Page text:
Track of the week : The Smiths – A Rush and a Push and the Land is Ours

I’ve previously spent a lot of time worrying that, because this blog is about fatherhood and music, every post I write must touch on both of those subjects. I’ve come to realise that, actually, I can write whatever I like, and I suspect no-one is going to tell me off if I write posts that are just about fatherhood, or indeed just about music.

So, on that note, a new series. Each Friday I will be recommending a song, band, album or artist. Some may be new, some may be old, but they will all be music that I love and am listening to a lot at the time.

As I posted a Smiths song in yesterday’s blog, I’m going to start this series with another. Most of The Smiths’ most well known songs, such as This Charming Man, How Soon Is Now and so on are from their earliest years. However, having been listening to a lot of Manchester music recently for another project, I have grown to love their final album, ‘Strangeways Here We Come’. In particular, the opening track ‘A Rush and a Push and the Land is Ours’. I love it partially because it’s musically so untypical of The Smiths, but my favourite part of the track is the noise Morrissey makes just before the chorus. Not quite scream, not quite yelp, I think the closest approximation is a growl. Anyway, it needs to be heard.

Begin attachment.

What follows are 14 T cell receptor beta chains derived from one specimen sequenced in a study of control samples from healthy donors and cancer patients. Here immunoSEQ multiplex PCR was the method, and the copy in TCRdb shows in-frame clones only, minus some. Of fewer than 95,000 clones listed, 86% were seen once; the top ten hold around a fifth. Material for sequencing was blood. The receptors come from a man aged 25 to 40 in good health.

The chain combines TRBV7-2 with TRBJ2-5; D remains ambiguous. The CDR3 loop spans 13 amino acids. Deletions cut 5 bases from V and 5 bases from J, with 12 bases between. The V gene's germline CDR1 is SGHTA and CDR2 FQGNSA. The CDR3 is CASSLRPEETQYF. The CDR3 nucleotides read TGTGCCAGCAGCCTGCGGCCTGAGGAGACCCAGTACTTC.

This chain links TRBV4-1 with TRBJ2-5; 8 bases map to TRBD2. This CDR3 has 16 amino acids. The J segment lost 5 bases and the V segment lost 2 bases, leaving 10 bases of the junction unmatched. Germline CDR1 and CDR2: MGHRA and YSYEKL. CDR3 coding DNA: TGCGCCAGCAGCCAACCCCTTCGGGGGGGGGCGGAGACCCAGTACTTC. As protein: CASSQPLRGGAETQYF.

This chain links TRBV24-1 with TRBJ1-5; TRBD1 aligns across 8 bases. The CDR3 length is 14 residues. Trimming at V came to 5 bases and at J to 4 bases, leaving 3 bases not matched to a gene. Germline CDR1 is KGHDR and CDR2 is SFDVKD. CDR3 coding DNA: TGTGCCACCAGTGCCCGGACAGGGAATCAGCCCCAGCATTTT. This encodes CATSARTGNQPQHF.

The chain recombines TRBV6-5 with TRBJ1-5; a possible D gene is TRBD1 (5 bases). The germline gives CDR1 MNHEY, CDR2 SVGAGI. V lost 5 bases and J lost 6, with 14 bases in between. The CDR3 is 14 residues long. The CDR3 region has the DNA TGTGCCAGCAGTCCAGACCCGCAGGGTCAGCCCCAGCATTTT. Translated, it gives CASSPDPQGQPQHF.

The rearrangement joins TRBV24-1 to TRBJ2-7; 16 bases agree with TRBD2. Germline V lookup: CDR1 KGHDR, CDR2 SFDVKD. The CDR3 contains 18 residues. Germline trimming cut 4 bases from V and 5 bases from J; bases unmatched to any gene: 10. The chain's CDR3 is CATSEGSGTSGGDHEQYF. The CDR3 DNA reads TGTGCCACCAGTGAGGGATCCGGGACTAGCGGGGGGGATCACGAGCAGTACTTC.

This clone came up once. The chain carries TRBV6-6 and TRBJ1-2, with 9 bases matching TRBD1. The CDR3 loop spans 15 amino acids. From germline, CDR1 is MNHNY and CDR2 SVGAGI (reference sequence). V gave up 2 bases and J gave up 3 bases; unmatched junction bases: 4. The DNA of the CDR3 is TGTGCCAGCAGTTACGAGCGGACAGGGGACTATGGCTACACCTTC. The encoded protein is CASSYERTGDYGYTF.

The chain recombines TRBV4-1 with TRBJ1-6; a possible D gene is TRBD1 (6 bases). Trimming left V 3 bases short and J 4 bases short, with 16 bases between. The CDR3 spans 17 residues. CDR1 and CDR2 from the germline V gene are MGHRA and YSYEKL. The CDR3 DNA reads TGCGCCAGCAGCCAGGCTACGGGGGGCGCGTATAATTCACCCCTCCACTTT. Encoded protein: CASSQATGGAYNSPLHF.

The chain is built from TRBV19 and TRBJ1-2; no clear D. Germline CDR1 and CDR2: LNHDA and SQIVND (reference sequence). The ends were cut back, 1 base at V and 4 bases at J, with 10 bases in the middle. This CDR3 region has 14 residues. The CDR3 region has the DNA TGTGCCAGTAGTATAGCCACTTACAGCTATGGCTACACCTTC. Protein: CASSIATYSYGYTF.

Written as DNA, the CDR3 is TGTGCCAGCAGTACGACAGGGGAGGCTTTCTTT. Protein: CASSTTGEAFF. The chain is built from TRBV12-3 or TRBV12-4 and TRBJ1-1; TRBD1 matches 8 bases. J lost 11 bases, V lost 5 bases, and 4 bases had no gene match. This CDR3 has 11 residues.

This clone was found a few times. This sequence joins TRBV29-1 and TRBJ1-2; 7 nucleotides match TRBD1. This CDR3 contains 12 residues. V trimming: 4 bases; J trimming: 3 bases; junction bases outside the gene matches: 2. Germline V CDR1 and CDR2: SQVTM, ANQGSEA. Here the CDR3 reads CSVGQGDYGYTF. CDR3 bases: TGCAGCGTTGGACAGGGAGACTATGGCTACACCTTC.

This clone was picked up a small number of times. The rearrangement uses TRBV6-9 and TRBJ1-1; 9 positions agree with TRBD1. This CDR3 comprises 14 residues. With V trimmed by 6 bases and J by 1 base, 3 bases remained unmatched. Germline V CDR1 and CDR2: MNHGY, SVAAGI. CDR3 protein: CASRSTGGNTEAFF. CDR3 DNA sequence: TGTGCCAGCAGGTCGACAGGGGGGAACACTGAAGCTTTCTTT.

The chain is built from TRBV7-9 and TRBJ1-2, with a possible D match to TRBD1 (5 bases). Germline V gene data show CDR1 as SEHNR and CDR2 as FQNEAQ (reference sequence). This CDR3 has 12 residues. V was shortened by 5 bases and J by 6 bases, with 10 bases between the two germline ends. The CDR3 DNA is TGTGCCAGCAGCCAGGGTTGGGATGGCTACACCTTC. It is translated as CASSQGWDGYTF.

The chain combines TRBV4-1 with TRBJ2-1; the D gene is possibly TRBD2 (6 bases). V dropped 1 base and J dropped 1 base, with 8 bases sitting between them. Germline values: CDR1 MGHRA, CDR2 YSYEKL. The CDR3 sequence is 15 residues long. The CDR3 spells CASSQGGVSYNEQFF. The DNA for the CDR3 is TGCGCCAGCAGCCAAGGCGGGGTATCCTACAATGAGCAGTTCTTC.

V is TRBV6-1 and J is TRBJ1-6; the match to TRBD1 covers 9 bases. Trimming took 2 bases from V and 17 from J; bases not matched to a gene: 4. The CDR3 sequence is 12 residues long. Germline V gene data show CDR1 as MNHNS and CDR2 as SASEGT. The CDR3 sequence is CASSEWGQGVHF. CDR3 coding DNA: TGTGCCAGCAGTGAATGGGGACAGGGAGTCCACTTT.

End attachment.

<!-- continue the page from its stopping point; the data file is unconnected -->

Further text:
I doubt this is the song that will change the mind of any Smiths haters out that there, but it does at least show off a different side to them. Enjoy!


2 thoughts on “Track of the week : The Smiths – A Rush and a Push and the Land is Ours

  1. postpostmoderndad April 21, 2015 / 2:18 pm

    Yes, a growl. I like that one too. It’s funny – I can not stand Morrissey’s solo work but I quite enjoy The Smiths. Kind of like Echo & The Bunnymen versus the solo stuff of Ian McCollough (I think that’s how it is spelled).

  2. amethyst3704 April 21, 2015 / 2:24 pm

    There are occasional Morrissey solo songs I like, but mainly from the first few years after The Smiths. The stuff he released in my formative musical years (mid 1990’s) was pretty dire. Not sure I’ve ever even heard any of Ian McCollough’s solo material, but I’m sure you are correct that it is best avoided.

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